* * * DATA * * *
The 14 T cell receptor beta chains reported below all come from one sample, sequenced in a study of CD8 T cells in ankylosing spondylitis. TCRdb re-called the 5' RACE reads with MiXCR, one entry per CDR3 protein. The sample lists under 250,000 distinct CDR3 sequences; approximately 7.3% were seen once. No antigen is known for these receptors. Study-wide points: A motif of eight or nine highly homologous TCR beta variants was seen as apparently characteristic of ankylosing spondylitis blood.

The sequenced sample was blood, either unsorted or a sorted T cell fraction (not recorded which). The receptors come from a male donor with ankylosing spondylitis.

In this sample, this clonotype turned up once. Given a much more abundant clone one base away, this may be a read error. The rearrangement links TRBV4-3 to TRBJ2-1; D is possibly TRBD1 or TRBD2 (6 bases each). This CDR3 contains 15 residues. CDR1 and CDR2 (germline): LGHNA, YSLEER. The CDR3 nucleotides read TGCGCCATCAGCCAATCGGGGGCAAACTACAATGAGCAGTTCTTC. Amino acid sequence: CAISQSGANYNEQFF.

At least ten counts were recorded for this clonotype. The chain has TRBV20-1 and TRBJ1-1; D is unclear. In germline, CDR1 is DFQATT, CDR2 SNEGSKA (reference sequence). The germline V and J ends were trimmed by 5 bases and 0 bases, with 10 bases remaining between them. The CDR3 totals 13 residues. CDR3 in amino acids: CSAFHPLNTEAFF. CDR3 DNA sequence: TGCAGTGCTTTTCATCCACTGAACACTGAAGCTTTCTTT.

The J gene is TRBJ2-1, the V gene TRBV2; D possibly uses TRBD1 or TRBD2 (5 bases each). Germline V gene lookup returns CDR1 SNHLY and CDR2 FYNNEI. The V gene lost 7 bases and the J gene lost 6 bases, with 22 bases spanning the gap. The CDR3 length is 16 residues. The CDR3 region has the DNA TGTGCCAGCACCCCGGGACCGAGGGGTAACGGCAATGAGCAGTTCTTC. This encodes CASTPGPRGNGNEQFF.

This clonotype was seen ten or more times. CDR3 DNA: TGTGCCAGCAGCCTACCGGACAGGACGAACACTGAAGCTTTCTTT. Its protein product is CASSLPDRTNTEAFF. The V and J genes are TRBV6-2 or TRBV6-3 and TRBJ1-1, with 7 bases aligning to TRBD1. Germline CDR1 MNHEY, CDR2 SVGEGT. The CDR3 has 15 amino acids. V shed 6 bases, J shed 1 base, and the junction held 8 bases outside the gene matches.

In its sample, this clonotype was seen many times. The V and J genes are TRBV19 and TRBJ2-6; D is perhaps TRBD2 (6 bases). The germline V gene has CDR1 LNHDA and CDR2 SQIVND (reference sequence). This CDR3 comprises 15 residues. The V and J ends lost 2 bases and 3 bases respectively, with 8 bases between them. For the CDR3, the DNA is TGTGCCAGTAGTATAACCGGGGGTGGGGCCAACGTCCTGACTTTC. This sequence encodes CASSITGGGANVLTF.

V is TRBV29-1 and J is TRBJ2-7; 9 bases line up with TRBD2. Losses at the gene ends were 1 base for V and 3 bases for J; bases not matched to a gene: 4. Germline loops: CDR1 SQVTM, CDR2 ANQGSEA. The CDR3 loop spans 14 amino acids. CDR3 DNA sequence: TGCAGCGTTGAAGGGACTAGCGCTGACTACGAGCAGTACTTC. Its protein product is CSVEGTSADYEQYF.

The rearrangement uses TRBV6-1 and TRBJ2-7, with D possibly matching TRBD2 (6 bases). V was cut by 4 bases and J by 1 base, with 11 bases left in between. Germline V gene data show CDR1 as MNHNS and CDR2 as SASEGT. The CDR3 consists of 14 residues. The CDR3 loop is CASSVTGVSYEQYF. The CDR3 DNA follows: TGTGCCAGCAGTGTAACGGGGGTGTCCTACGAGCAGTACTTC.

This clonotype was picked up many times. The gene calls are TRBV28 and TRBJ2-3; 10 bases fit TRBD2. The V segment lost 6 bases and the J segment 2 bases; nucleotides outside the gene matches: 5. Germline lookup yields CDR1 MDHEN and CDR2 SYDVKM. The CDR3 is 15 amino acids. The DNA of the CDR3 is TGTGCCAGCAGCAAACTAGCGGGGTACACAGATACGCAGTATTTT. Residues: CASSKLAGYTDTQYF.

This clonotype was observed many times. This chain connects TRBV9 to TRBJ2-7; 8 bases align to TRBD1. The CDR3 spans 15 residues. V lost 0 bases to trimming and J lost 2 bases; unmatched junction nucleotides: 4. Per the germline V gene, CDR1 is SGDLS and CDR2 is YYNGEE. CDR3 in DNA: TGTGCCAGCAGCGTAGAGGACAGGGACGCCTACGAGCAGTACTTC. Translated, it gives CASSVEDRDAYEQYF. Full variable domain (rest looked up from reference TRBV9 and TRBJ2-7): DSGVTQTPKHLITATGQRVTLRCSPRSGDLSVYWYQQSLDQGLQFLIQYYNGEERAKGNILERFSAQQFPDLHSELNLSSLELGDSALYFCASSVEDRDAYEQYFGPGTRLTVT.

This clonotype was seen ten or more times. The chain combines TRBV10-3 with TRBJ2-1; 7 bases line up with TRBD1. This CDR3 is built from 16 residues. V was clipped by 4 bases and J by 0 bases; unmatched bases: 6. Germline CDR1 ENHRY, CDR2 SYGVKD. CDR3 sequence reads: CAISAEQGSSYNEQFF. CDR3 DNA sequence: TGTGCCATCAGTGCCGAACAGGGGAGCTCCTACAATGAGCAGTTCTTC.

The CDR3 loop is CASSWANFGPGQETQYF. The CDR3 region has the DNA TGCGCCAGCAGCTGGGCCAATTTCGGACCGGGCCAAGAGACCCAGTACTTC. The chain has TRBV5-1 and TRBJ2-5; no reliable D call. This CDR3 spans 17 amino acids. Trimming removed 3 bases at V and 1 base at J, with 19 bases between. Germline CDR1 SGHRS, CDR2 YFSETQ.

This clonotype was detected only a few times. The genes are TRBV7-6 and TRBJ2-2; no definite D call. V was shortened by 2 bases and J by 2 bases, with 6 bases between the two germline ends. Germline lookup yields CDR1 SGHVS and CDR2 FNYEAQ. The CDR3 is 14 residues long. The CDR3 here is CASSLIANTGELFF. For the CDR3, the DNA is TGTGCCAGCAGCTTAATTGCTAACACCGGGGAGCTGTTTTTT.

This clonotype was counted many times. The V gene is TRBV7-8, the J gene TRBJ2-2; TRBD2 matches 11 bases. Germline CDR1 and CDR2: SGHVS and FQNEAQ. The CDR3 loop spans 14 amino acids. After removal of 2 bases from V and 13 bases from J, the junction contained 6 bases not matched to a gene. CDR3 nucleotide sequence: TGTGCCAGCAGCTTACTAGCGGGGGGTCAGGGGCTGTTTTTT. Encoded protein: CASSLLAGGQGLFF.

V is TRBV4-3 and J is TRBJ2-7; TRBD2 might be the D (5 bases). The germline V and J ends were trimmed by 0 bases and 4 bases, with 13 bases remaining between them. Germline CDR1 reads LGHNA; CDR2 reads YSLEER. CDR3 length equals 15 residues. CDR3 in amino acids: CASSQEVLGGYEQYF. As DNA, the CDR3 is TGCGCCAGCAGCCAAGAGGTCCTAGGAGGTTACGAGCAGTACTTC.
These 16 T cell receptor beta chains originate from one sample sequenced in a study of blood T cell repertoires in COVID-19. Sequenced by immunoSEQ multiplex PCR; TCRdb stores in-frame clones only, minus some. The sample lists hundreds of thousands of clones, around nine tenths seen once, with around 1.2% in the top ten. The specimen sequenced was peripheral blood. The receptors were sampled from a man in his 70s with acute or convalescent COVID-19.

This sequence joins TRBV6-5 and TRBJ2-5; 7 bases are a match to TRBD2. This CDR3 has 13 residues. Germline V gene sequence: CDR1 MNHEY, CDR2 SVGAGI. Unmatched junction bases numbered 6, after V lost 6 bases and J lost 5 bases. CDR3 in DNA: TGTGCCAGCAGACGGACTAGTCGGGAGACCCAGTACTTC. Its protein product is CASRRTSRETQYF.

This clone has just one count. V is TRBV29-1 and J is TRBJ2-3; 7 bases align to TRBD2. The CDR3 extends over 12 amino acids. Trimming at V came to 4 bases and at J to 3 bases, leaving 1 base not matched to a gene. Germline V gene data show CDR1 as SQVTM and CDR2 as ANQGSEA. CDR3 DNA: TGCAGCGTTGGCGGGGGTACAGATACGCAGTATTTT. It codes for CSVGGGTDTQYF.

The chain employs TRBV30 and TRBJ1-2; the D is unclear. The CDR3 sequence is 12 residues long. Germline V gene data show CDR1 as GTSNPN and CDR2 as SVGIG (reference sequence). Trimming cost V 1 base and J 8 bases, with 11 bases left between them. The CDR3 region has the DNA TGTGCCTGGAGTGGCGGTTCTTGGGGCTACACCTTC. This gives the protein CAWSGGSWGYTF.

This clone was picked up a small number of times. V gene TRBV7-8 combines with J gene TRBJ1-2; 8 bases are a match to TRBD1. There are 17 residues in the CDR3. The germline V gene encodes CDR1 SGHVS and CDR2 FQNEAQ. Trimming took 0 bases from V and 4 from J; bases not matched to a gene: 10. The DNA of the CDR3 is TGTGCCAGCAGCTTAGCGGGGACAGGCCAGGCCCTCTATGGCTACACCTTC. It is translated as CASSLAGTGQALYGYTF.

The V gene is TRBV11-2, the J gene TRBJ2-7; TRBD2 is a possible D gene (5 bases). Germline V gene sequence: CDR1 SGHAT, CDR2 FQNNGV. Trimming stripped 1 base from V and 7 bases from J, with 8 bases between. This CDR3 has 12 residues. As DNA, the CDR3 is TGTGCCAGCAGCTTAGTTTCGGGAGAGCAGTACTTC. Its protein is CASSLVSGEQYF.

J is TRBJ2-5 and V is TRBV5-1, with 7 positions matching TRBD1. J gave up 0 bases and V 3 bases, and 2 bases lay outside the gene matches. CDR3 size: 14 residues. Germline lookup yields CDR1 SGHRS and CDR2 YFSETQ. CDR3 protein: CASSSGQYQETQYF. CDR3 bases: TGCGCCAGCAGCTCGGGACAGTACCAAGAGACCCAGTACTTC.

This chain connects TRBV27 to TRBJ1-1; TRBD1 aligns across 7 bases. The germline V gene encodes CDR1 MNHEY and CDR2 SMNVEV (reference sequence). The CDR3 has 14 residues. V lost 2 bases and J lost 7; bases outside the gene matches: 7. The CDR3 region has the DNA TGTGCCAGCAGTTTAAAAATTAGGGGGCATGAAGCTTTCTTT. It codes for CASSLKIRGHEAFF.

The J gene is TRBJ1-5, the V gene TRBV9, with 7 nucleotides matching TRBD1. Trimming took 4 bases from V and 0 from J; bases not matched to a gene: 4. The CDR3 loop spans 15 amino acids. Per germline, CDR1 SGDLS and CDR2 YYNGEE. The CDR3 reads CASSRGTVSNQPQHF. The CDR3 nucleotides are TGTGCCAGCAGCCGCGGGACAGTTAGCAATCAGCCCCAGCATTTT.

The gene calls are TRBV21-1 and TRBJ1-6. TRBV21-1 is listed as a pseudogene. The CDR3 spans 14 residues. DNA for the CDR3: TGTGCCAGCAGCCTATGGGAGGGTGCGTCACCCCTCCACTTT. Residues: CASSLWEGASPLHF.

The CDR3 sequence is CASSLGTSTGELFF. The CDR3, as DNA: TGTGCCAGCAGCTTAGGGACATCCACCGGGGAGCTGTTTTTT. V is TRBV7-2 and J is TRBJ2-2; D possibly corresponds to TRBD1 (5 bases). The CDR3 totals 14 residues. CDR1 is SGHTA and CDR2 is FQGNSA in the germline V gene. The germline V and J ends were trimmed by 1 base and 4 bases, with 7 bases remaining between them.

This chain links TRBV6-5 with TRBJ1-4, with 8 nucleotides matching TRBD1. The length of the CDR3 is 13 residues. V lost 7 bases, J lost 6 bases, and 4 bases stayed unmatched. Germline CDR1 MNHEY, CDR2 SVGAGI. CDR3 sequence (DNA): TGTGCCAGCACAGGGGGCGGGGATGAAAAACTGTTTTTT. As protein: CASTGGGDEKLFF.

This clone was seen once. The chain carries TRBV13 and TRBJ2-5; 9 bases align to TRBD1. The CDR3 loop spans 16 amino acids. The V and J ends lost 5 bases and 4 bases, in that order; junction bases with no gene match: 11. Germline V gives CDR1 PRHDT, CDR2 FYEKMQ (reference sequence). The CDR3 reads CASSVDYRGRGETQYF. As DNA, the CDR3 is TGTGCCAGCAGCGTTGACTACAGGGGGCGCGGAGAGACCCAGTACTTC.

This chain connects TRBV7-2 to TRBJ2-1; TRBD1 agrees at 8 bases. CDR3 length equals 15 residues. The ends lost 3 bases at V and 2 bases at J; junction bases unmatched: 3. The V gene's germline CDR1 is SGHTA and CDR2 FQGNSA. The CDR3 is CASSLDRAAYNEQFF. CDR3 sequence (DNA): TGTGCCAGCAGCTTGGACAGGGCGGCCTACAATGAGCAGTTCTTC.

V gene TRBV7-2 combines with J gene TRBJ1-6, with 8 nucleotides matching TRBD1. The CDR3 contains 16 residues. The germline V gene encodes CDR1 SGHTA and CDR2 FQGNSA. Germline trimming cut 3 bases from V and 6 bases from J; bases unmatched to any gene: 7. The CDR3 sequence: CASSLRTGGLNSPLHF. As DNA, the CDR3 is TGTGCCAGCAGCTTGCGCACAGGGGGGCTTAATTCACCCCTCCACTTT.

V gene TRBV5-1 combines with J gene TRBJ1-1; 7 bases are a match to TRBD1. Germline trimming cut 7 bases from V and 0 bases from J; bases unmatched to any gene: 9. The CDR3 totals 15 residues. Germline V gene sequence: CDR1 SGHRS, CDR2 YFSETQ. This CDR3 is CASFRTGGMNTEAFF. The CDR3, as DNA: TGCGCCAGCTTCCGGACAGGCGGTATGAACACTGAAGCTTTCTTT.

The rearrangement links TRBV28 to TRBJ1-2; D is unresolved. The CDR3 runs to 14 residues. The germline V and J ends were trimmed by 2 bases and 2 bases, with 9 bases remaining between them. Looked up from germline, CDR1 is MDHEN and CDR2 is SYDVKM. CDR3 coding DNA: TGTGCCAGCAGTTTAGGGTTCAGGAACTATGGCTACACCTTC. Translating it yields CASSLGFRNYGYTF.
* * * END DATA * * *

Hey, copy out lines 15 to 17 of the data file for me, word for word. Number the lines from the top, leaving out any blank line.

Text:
This clonotype was counted many times. The V gene is TRBV7-8, the J gene TRBJ2-2; TRBD2 matches 11 bases. Germline CDR1 and CDR2: SGHVS and FQNEAQ. The CDR3 loop spans 14 amino acids. After removal of 2 bases from V and 13 bases from J, the junction contained 6 bases not matched to a gene. CDR3 nucleotide sequence: TGTGCCAGCAGCTTACTAGCGGGGGGTCAGGGGCTGTTTTTT. Encoded protein: CASSLLAGGQGLFF.

V is TRBV4-3 and J is TRBJ2-7; TRBD2 might be the D (5 bases). The germline V and J ends were trimmed by 0 bases and 4 bases, with 13 bases remaining between them. Germline CDR1 reads LGHNA; CDR2 reads YSLEER. CDR3 length equals 15 residues. CDR3 in amino acids: CASSQEVLGGYEQYF. As DNA, the CDR3 is TGCGCCAGCAGCCAAGAGGTCCTAGGAGGTTACGAGCAGTACTTC.
These 16 T cell receptor beta chains originate from one sample sequenced in a study of blood T cell repertoires in COVID-19. Sequenced by immunoSEQ multiplex PCR; TCRdb stores in-frame clones only, minus some. The sample lists hundreds of thousands of clones, around nine tenths seen once, with around 1.2% in the top ten. The specimen sequenced was peripheral blood. The receptors were sampled from a man in his 70s with acute or convalescent COVID-19.